WASHINGTON — The Supreme Court has declined to review a federal appeals court decision holding that North Carolina’s 2013 election law —which imposed a voter ID requirement, cut a week of early voting, and eliminated same-day registration — intentionally discriminates against African-Americans. North Carolina has now exhausted all avenues of appeal.
The American Civil Liberties Union and Southern Coalition for Social Justice challenged the law, which was struck down by the Fourth Circuit Court of Appeals in 2016. In early January, the state sought Supreme Court review, but the newly elected governor moved to drop the petition, prompting the legislators who passed the measure to try and intervene.
“This law, enacted with what the appeals court called discriminatory intent and ‘almost surgical precision’ targeting African-American voters, is meeting its much-deserved demise,” said Dale Ho, director of the ACLU’s Voting Rights Project. “An ugly chapter in voter suppression is finally closing.”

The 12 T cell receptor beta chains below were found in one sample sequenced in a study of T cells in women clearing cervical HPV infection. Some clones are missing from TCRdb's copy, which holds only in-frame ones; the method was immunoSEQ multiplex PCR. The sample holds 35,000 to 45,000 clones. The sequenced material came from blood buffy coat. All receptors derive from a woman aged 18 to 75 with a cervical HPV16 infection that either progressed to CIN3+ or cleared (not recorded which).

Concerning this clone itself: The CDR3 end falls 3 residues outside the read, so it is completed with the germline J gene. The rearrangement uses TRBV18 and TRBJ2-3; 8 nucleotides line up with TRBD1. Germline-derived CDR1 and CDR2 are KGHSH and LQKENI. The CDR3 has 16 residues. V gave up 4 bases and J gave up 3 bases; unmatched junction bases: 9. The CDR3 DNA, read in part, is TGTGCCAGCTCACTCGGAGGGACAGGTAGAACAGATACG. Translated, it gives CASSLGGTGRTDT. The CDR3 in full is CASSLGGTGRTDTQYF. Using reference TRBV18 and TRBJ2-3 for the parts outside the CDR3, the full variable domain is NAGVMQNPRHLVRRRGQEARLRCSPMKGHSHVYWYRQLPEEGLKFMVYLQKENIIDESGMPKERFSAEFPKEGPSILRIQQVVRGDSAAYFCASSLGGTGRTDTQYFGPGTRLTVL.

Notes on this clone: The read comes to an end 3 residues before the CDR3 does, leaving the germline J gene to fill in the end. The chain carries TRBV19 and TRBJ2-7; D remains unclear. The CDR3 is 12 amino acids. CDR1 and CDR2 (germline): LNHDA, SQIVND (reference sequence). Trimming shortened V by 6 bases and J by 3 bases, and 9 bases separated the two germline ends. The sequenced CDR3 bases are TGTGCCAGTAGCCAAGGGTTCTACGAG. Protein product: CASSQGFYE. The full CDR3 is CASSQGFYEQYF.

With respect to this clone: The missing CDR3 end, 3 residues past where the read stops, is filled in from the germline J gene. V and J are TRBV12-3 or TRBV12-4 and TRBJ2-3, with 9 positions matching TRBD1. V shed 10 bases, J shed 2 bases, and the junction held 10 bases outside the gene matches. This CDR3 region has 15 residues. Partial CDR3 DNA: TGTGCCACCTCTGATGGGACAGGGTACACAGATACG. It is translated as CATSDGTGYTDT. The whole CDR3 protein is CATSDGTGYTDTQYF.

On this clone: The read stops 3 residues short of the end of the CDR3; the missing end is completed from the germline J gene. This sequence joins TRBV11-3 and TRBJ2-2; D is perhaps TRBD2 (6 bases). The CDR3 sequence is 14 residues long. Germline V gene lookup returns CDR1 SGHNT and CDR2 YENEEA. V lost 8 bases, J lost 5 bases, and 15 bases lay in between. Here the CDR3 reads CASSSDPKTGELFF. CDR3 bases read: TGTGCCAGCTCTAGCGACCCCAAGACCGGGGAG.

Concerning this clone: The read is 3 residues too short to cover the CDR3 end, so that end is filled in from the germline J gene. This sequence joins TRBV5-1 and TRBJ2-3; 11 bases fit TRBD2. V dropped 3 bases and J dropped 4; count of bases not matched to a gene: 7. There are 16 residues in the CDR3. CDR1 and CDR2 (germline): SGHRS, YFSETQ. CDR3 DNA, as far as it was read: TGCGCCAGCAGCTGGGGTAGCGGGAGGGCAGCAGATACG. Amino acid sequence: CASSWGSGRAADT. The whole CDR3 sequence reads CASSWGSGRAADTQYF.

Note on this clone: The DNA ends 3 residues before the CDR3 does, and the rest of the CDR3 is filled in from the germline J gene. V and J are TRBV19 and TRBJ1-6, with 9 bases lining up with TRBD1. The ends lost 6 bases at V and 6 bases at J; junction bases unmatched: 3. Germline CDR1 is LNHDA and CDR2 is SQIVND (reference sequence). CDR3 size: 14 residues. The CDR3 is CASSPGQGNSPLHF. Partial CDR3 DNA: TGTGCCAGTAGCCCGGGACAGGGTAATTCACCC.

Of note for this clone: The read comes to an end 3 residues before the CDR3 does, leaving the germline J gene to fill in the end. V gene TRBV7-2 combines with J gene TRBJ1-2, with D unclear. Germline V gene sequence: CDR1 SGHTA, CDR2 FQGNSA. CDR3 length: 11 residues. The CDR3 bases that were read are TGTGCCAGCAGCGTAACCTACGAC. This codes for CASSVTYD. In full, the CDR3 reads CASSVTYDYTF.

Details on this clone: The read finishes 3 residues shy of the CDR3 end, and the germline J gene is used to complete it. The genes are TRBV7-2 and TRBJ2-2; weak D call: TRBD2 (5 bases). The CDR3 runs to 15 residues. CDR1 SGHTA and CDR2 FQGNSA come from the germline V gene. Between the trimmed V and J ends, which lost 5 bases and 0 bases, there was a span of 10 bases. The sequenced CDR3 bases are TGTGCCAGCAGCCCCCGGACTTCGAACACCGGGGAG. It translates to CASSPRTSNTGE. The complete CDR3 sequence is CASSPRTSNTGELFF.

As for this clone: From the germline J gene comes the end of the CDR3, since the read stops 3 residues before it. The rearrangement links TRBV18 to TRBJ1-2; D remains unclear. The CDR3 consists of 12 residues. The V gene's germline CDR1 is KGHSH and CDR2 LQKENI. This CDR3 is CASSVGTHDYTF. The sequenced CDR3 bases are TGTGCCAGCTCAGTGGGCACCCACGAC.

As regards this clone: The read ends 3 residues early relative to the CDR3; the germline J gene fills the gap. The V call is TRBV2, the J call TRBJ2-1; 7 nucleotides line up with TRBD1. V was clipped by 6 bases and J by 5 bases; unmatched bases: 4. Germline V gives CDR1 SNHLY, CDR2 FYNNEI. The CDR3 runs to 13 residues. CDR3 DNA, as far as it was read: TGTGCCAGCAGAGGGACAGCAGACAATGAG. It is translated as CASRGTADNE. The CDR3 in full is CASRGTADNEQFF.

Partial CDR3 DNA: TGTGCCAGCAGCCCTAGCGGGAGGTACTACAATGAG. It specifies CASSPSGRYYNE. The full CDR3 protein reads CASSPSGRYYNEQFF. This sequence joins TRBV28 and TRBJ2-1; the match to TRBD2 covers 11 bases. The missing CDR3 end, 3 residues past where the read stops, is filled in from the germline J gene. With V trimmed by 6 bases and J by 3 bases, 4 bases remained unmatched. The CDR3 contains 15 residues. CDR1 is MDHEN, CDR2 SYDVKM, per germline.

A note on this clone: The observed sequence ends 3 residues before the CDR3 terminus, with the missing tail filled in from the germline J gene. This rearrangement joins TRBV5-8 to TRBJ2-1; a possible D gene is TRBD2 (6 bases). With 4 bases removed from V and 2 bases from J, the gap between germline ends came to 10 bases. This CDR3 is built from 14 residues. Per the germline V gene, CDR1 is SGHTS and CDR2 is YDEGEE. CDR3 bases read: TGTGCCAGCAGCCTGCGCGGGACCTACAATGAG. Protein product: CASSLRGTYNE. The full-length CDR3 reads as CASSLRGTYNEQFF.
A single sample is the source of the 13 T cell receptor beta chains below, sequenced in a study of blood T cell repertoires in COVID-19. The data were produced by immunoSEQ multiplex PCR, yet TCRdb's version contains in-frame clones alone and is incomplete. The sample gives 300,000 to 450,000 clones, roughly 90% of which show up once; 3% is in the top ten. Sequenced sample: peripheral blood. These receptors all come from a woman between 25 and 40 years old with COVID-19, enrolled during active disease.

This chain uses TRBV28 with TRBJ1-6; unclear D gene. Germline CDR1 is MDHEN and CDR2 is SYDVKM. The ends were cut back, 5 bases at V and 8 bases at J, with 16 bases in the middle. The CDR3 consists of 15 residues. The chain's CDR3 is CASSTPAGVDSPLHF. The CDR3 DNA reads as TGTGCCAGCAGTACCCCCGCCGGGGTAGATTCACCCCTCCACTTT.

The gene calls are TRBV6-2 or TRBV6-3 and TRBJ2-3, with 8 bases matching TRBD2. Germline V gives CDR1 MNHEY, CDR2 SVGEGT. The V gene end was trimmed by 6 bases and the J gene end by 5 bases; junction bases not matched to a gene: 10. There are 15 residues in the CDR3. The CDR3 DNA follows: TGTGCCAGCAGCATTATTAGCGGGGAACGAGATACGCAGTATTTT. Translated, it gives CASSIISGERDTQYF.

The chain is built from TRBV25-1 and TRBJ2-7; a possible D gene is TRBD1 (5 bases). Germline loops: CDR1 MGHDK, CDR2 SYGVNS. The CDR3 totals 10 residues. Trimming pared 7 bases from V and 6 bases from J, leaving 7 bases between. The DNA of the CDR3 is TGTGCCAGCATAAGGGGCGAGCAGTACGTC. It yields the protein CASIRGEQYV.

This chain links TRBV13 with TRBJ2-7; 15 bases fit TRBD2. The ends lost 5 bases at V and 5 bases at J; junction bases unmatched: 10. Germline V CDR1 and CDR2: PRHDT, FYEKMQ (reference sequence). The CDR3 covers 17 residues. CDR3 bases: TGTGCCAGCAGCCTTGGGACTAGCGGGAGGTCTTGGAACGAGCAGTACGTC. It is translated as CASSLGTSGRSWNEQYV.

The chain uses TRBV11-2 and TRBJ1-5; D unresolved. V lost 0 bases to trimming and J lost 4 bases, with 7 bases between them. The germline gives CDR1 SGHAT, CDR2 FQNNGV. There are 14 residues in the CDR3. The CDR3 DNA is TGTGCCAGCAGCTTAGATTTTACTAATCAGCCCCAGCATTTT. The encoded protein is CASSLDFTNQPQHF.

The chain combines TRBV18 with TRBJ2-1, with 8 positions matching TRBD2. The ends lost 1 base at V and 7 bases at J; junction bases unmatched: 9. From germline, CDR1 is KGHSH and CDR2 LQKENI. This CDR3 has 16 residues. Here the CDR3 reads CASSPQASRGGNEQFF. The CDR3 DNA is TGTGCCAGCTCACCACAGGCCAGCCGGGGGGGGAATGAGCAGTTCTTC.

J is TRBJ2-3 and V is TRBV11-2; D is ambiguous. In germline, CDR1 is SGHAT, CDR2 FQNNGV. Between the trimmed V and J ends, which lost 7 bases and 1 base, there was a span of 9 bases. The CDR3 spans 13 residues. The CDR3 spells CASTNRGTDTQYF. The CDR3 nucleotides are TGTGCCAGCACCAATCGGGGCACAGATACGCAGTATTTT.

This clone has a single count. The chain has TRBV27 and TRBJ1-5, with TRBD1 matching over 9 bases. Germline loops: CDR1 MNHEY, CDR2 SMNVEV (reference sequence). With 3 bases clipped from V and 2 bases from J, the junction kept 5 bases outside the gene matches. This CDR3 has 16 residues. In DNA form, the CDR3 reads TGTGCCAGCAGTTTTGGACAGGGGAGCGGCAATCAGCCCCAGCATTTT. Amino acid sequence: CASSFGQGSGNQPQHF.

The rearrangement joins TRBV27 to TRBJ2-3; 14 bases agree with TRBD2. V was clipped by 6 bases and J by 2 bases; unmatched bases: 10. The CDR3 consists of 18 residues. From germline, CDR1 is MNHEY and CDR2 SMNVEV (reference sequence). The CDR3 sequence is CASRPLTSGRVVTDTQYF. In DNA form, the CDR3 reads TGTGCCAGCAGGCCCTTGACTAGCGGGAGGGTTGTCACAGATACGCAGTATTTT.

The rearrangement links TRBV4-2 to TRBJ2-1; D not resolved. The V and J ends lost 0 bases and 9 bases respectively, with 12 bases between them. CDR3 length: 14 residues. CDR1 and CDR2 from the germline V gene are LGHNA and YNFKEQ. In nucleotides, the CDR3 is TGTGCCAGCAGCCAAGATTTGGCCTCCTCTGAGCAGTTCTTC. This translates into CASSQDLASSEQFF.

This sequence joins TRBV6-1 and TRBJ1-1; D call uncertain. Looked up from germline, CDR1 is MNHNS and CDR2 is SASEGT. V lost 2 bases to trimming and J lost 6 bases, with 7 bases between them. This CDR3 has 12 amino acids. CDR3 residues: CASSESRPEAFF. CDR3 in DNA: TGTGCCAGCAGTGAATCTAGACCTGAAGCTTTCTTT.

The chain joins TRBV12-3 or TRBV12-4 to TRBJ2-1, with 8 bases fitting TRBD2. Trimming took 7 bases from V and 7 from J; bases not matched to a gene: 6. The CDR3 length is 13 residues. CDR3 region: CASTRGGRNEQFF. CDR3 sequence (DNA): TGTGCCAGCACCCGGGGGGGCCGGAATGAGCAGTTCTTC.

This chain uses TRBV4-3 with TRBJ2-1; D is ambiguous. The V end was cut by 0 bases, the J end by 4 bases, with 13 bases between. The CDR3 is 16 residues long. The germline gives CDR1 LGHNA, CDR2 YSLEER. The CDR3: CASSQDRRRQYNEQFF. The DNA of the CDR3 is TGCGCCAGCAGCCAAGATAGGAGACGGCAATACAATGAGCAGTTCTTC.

The ACLU, ACLU of North Carolina, and Southern Coalition for Social Justice represented the League of Women Voters of North Carolina, the North Carolina A. Philip Randolph Institute, North Carolina Common Cause, Unifour Onestop Collaborative, and several individuals.
“We are grateful that the Supreme Court has decided to allow the Fourth Circuit’s ruling to stand, confirming that discrimination has no place in our democracy nor our elections,” said Allison Riggs, senior staff attorney with the Southern Coalition for Social Justice. “This ruling sends a strong message that lawmakers in North Carolina should stop enacting laws that discriminate based on race.”